And if I need to, I can easily double check and compare the slide to the digital file that was just created (by holding the slide up to a source of light) just to make sure I'm labeling the correct image.


If your operating system allows characters like parenthesis and brackets, I recommend you try using them around the number because they can differentiate the numbers and make them so much easier to read.

Here is a basic and an advanced example of how you could add them to your filenames:


Grandpa Holding Up Leaning Tower Pisa (24).jpg

1962-07-xx Leaning Tower Pisa (ES-3200-UM-48b-#01390) [SL-24].tif


In the advanced filename, I added “SL” for slide. This could help you quickly identify this image later as being made from a slide versus a negative (NG) or a print (PR).

Description / Caption Field

Another place you could enter the number is in the caption or description field in your non-destructive image manager of choice.

To me, this isn't as favorable as the filename. But, it's an option nonetheless.

And for example, for those using iPhoto and who have already imported in their photos, modifying the description field is far easier than modifying the filename at this point.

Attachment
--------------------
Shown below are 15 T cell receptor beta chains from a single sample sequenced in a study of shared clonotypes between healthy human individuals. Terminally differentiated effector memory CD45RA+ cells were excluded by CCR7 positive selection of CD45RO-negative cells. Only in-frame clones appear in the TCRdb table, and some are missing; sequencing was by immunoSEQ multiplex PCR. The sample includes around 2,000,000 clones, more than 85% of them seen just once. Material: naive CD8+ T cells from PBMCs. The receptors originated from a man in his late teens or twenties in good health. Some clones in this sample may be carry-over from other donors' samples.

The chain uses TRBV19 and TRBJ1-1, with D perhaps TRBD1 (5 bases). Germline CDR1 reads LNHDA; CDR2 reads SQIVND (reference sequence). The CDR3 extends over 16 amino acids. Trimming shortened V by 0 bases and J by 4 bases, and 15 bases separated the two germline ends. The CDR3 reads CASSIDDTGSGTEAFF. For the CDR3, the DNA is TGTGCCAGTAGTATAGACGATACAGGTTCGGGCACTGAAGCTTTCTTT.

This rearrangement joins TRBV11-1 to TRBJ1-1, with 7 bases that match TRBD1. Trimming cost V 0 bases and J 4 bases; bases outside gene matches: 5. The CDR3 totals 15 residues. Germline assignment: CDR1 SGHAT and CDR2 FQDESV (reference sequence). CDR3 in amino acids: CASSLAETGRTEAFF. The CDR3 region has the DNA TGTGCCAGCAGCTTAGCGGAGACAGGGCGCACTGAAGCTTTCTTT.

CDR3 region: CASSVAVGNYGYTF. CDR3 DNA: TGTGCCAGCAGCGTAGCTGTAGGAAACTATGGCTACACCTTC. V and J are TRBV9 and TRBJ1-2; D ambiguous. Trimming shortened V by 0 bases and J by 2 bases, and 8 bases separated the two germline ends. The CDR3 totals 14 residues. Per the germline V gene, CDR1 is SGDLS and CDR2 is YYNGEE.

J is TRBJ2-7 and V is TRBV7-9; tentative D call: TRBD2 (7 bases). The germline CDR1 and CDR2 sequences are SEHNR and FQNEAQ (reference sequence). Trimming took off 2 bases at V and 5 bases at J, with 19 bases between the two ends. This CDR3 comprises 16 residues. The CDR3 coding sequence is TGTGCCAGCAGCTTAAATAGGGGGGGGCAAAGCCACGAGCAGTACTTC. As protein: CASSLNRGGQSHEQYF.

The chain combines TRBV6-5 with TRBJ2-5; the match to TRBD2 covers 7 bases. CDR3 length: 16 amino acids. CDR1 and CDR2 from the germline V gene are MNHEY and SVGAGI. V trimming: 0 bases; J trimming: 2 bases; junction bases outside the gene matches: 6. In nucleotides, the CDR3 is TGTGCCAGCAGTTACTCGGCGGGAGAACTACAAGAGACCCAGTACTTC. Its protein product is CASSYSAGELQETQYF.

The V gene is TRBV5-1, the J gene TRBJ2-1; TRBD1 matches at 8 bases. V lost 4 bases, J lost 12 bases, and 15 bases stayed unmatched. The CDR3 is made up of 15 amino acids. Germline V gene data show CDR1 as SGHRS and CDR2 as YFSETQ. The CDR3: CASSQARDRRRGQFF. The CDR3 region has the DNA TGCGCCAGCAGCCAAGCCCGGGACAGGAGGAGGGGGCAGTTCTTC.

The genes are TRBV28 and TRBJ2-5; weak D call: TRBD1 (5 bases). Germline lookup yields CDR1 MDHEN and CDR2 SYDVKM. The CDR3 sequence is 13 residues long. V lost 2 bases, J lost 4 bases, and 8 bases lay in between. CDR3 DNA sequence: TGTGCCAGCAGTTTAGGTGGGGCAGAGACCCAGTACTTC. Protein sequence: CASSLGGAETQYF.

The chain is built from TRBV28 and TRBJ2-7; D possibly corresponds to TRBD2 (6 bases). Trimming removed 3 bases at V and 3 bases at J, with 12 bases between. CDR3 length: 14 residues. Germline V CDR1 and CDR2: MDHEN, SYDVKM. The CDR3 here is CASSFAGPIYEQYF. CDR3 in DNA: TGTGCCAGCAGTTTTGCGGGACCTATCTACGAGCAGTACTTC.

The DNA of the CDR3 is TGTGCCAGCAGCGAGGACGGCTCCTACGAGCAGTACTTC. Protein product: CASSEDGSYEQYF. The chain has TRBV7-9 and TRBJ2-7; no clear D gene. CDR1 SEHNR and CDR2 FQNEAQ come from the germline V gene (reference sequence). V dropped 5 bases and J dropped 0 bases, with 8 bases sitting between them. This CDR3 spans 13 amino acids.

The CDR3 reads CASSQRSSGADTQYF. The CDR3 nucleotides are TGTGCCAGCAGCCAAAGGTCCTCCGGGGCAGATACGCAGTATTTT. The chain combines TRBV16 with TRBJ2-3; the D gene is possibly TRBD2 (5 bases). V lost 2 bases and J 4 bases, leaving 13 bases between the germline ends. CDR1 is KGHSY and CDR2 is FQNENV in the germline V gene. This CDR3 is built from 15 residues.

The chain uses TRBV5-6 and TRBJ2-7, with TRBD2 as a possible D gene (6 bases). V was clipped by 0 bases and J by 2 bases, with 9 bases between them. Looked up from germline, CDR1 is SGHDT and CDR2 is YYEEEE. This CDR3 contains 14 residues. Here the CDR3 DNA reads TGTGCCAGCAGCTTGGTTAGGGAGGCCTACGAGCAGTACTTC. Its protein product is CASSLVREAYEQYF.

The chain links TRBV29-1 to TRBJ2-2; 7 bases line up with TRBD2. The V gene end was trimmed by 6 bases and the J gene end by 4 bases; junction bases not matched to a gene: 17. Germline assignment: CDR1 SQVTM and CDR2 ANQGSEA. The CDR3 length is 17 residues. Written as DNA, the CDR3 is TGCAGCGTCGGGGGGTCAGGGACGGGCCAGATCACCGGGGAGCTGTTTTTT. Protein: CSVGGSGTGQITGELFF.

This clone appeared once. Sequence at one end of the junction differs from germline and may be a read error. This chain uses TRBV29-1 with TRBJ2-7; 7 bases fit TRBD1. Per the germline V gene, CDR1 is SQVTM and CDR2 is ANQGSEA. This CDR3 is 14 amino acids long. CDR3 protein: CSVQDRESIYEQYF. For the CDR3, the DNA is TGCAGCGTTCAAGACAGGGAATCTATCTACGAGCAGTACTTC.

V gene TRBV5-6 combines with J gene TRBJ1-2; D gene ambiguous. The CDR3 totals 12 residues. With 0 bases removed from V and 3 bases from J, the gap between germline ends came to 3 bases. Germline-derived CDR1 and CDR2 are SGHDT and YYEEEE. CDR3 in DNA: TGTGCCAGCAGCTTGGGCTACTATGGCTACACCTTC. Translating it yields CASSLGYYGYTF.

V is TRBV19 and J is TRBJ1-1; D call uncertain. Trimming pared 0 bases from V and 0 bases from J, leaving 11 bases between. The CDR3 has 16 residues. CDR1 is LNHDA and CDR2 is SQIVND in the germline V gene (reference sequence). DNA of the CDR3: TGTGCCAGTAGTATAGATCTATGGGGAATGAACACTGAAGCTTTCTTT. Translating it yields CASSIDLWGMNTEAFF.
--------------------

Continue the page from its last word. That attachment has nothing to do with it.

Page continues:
Example of a slide exposure number written in the caption field of a photo in Google's Picasa

Here's how you might add the exposure number in Google's Picasa in the caption field.

Example of a slide exposure number written in the caption field of a photo in Apple's iPhoto

Here's how you could add the exposure number in Apple's iPhoto using the description field.

Just know that in some applications, the caption may not be immediately written (saved) inside of the master image file. It's possible it will just be stored in the software's database until the image is eventually exported out of the program for various purposes.

Regardless, the number is still being stored with each digital image and that is our goal. Just make sure your library (database) is being backed up regularly.

Metadata Fields

For those using more professional programs like Lightroom or Aperture, you could easily pull up the standardized IPTC fields where you can freely enter in any information you would like.

There isn't a specific IPTC field called “Exposure,” but you could use one of the more generic fields like “Category” and place your exposure numbers there.

Slide exposure number entered in the IPTC metadata field "Category" in Adobe's Lightroom

Here's an example using the standard “Category” IPTC metadata field to store the exposure number in Adobe's Lightroom.

Or, you could create your own customized metadata field. Here in Apple's Aperture, I created a “custom” metadata field and was able to label it “Exposure.”